If you ever need to quickly and easily verify the hash sum, or checksum, of a piece of software using Windows, here is a quick and easy way to do it:
- Download and run Raymond’s MD5 & SHA Checksum Utility (Download)
- Click “File”, browse to your file you want to verify, and select it.
- The utility will automatically run the file through the MD5, SHA-1, and SHA-256 cryptographic functions and output them for you.
You can give it a try by verifying the programs own checksum. Just browse and select the checksum utility and have it check itself:
As you can see above, the checksums match the checksum distributed by the software developer (version 2.0 of the utility). You can either manually eyeball the strings to verify, or you can copy and paste a checksum string provided by the developer into the hash box and verify.
You should run this type of verification on all software downloads. Checksum verification works on zip files, executables, iso downloads, or any other type of file.
If you are a command line fan, Microsoft has their own unsupported command line checksum utility.
Why should you verify a checksum in the first place?
Verify the checksum so you don’t deploy malware ridden software!
A malware distributor would have no problem injecting a free piece of software with his own hidden code. He would then release it out into the wild for unsuspecting individual to use and distribute.
Even if you downloaded your software from a “reputable” 3rd party site, there is a chance that the site owners didn’t verify the checksum and are unknowingly distributing a tainted version of the software. Always verify.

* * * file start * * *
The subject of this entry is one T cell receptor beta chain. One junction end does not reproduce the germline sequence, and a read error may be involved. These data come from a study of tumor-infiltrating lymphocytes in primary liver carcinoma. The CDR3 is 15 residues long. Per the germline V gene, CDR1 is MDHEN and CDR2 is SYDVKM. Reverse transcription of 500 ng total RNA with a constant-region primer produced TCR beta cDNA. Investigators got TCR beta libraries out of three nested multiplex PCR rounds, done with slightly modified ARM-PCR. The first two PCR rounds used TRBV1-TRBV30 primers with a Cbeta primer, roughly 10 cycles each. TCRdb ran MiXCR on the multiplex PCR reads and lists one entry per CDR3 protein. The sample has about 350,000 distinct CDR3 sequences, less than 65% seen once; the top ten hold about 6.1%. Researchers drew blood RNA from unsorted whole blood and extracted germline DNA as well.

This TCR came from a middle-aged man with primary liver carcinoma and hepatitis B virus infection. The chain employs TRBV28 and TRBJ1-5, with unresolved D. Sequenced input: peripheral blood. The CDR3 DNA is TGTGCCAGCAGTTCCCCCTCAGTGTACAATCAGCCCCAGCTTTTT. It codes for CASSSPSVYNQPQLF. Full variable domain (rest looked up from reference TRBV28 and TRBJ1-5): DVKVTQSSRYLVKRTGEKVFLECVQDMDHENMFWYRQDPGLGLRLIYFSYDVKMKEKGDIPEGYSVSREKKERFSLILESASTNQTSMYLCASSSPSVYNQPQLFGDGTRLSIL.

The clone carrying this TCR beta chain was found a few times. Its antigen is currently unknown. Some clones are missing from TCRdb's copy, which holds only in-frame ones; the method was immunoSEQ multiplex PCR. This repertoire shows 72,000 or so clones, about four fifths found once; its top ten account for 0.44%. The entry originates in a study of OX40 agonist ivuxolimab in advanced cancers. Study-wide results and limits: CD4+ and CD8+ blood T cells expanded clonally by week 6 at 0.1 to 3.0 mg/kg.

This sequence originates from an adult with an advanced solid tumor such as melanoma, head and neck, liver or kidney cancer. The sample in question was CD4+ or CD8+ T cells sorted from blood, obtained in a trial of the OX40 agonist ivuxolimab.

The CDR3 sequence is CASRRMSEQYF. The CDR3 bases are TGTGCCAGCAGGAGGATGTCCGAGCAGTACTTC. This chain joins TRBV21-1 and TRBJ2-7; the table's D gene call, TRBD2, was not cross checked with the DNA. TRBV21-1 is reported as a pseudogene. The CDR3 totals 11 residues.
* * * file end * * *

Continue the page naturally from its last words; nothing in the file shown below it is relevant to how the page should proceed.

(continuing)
There is also a chance that your software is legitimately corrupt. It sometimes happens. These same integrity verification functions will pick up on those changes same as it picks up on malware.
How does a checksum work?
A checksum is a hash value that’s created and distributed by the software creator. They obtain this hash by running their program through one or several cryptographic hash functions right at release. These hash functions scan the program’s contents and hash it into a short, readable “checksum” string. If a 3rd party were to take this same piece of software and alter the underlying code, even if only by a small amount, the hash functions will pick up on the changes and generate a completely different checksum string. No matter how hard a malware distributor can try, he could never taint a program without affecting the checksum. His only hope is that his victims will not verify the checksum and skip straight to installation.